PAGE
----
The Phoenix Palace rises from the ashes

Friday, September 14th , 2007

wahaca 1024 room-crop-v3.JPG

Phoenix Palace is a large, bustling place near Baker Street which serves very capable Cantonese food from a vast menu. Steamed sea bass was filleted at the table and was cooked with a little ginger and chilli, while Szechuan prawns were tender though surprisingly lacking in chilli punch. Bak choy was lightly steamed and tasty. Cooking technique was good though there was rather a lack of bite to the dishes, as if they were going easy on the spices for the benefit of the mostly western clientele. Even some chilli sauce I asked for was mild! This was a pleasant meal, though Royal China down the road in Baker Street has the edge.

La Trompette delivered another enjoyable meal, with excellent seared tuna salad with oriental dressing, followed by breast and leg of poulet noir. The only blemish was slightly heavy gnocchi served with the chicken. Sorbet of lime and tequila was a refreshing way to end the meal, and we had a lovely Donhoff Riesling from the tremendous wine list. I like the home-bread here (olive or walnut and raisin) and service is always smooth.

My weekly curry was at the Brilliant in Southall this week, and was as reliable as ever. Bhajia mix has vegetable patties laced with spices and deep fried, served with excellent tamarind sauce. Methi chicken has a wonderful sauce that tastes of fenugreek amongst a complex mix of spices, and aloo chollay has tender chickpeas in a rich blend of spices. I am so pleased that they now make proper romali roti (pictured), which is my favourite Indian bread, and is as light as one could wish.

Wahaca (a dumbed-down phonetic spelling of Oaxaca) is a bright, airy basement (pictured) in Covent Garden that makes all sorts of claims about authenticity and careful ingredient sourcing, yet managed to produce food that tastes exactly like any other dismal London Tex Mex. Even the salsa was tasteless, which is a criminal when I think back to some of the salsas I have eaten in Mexican restaurants in the US. What I don’t understand is that good salsa is so easy to make, so what are they doing here? Ingredients were very basic indeed and the whole experience was one of disappointment; the rave review in the Evening Standard that led me here is entirely baffling to me. Still, with her own Channel 4 series coming out soon, owner Tomasina Miers ("the new Nigella" was one breathless journalist description) will no doubt prosper, and the place was packed with a young crowd who seemed remarkably undeterred by the dull food. Anyone out there want to open a real Mexican restaurant in London? Anyone?

I had an unusual all-rice menu at a function arranged by Italian food supplier San Lorenzo at Osteria dell' Arancio in Chelsea. The idea here was to showcase varieties of Italian rice. We are used to Arborio rice in the UK, but here we tried arancini, risotto, rice pie and rice pudding made with three different types of Italian rice: carnaroli, vialone nana and venere. Both the classic Carnaroli (from Piedmont) and vialone nano (nano means "dwarf") rice from Mantua made excellent risotto, and opinion was somewhat divided as to which was better. I had a slight personal preference for the carnaroli but it was very close. I was most intrigued by venere, a black rice I had not tasted before. It had a slightly nutty taste reminiscent of wild rice, and was very enjoyable.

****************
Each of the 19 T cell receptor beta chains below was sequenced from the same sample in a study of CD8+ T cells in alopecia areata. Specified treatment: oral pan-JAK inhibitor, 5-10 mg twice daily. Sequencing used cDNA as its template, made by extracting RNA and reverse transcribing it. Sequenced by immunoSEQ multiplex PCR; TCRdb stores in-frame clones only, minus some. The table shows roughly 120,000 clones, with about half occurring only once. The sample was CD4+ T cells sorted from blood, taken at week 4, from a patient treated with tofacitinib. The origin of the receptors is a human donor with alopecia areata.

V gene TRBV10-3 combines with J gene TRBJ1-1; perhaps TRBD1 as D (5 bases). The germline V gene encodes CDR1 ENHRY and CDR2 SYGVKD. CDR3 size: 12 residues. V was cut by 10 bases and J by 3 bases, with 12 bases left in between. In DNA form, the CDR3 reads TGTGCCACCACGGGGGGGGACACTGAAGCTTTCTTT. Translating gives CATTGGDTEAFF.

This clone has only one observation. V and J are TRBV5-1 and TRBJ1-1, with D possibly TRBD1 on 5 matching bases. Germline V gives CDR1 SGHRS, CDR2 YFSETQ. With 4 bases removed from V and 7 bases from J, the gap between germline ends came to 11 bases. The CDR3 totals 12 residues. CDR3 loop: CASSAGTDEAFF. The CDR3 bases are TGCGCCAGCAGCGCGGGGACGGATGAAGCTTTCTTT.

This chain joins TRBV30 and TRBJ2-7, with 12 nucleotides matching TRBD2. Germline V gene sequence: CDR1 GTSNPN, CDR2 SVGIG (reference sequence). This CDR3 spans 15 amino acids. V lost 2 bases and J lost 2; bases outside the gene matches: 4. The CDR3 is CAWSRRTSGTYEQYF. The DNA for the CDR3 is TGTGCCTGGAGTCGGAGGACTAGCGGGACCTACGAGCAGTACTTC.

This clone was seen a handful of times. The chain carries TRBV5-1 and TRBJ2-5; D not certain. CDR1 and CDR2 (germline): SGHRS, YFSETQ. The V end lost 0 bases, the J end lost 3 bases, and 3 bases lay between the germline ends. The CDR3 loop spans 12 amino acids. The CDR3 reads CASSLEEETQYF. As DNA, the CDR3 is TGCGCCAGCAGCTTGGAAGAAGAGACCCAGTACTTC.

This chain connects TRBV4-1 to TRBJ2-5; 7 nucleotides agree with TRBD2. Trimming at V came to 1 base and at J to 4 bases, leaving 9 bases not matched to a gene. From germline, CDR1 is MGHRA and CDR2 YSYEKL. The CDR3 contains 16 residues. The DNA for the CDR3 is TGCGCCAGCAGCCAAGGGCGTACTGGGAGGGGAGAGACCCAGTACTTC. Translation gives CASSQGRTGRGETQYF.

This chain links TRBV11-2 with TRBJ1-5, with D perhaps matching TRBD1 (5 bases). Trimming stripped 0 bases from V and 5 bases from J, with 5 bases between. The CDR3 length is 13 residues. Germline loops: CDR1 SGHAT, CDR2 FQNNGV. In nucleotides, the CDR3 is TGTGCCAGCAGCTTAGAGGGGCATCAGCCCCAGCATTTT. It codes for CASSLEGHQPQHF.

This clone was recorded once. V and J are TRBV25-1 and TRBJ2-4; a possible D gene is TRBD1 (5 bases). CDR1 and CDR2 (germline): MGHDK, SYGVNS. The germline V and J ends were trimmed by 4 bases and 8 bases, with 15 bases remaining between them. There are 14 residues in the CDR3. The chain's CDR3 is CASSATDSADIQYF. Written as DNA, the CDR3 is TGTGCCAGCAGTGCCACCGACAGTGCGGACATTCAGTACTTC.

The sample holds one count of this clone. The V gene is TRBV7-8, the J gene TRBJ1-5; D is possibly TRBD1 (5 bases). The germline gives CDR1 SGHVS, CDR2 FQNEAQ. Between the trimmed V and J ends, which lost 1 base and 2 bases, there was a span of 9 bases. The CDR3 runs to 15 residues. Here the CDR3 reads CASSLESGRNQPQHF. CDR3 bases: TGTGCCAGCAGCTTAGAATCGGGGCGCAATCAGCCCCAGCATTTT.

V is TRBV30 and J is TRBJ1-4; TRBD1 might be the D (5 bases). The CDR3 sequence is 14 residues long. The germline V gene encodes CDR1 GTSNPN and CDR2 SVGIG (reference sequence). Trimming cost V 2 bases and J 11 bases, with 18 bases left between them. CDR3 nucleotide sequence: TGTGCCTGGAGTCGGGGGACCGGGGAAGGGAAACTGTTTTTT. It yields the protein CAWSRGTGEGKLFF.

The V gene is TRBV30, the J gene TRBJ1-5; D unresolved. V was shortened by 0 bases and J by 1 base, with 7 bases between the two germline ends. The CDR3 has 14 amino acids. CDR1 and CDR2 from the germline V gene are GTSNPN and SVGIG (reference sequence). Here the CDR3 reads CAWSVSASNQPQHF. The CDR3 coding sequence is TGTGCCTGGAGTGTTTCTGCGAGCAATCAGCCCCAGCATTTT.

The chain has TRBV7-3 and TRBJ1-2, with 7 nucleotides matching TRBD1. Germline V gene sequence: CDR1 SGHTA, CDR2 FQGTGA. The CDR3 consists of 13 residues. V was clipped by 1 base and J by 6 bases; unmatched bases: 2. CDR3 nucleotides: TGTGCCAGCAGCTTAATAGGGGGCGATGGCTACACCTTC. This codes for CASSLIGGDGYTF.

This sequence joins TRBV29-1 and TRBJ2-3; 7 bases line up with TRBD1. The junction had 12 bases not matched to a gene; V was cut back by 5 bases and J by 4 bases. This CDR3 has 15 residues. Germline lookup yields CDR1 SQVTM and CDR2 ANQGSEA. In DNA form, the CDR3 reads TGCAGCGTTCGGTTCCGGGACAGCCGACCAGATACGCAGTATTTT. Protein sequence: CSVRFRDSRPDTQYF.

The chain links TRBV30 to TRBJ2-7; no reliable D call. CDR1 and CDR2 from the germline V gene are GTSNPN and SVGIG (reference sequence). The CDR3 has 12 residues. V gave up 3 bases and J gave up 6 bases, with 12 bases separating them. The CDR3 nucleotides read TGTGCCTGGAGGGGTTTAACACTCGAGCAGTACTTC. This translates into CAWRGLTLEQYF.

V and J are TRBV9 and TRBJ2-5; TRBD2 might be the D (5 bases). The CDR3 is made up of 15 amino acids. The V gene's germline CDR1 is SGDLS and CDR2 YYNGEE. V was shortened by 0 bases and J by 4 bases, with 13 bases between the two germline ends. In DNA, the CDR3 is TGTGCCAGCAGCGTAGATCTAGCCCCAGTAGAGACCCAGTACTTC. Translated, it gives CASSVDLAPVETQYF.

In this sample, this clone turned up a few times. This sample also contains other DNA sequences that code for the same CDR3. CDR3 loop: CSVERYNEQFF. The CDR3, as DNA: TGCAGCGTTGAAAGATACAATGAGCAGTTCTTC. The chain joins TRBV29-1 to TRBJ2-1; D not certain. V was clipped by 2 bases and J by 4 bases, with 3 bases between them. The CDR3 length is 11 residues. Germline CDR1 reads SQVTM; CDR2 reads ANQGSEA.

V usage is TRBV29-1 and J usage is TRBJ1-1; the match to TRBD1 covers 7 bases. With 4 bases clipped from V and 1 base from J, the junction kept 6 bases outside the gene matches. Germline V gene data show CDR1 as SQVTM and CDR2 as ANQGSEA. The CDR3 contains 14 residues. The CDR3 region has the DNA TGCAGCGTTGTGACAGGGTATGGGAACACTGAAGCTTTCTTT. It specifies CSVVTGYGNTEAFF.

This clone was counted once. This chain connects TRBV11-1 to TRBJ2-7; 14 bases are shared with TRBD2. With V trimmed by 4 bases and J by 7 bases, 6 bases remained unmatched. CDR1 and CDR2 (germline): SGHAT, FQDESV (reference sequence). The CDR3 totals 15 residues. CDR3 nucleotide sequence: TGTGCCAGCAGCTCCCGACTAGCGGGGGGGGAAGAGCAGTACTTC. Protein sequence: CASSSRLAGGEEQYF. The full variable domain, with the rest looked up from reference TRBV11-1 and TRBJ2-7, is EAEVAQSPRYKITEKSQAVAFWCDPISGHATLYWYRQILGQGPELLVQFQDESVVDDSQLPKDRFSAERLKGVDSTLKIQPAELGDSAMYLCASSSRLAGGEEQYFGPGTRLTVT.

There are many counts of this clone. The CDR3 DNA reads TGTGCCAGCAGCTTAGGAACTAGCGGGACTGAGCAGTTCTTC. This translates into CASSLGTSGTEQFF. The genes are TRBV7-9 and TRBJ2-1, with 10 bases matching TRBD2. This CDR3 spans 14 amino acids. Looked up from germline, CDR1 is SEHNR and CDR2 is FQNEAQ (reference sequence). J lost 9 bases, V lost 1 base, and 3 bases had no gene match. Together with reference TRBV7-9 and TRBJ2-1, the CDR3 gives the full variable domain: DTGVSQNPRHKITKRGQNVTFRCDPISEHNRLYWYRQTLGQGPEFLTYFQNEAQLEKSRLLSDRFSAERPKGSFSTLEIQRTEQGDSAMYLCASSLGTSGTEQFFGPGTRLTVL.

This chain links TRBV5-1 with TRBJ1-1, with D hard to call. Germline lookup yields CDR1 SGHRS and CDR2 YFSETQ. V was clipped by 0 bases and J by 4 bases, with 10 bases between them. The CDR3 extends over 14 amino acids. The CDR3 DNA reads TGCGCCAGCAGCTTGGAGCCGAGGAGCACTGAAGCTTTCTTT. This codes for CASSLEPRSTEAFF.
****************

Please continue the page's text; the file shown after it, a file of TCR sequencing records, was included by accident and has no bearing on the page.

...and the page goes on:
The 2008 Good Food is now published. This is the only guide other than Michelin that uses anonymous inspectors and which takes no money from restaurants, either indirectly in the form of advertising (Time Out) or in fees (AA Guide - £800 for a hotel entry). Hence the reviews are at least honest. The Guide has a bright new look this year thanks to Caroline Blake, and has various brief chef interviews and useful lists (e.g. places for breakfast). It is a pity that the indexes have largely disappeared (Hardens wins hands down here) and the new grouping of entries by county seems to me very sensible for most of the UK but is awkward when extended to London. New editor Elizabeth Carter has also introduced a "top 40" list of UK restaurants. I am not fond of such lists, which are immensely difficult to do well, but will no doubt generate some column inches since journalists love lists. Proof-reading seems to have gone astray in places e.g. Gidleigh Park (8/10) is listed below a 7/10 entry in the Top 40, which makes no sense to me. Also a few restaurants (e.g. 1 Lombard Street) seem to have disappeared altogether, implying either an implausible drop in cooking standards or some careless editing. Still, overall this is the UK’s most reliable restaurant Guide, and you should buy a copy this week.

I don’t know if you ever saw a TV series with macho cook Antony Bourdain travelling to far flung parts of the world eating exotic food (still beating cobra heart, that sort of thing)? In this he ventured to some really dangerous and remote areas far from civilisation. In this spirit, this weekend I am going to Norwich. Hopefully I will live to tell the tale next week.

Finally, don't forget to watch "Grandad's Back in Business" this Monday at 9 p.m. on BBC2, where two trainee chefs battle it out for a job at Pied a Terre, and as part of this duel have to cook for a restaurant critic (me).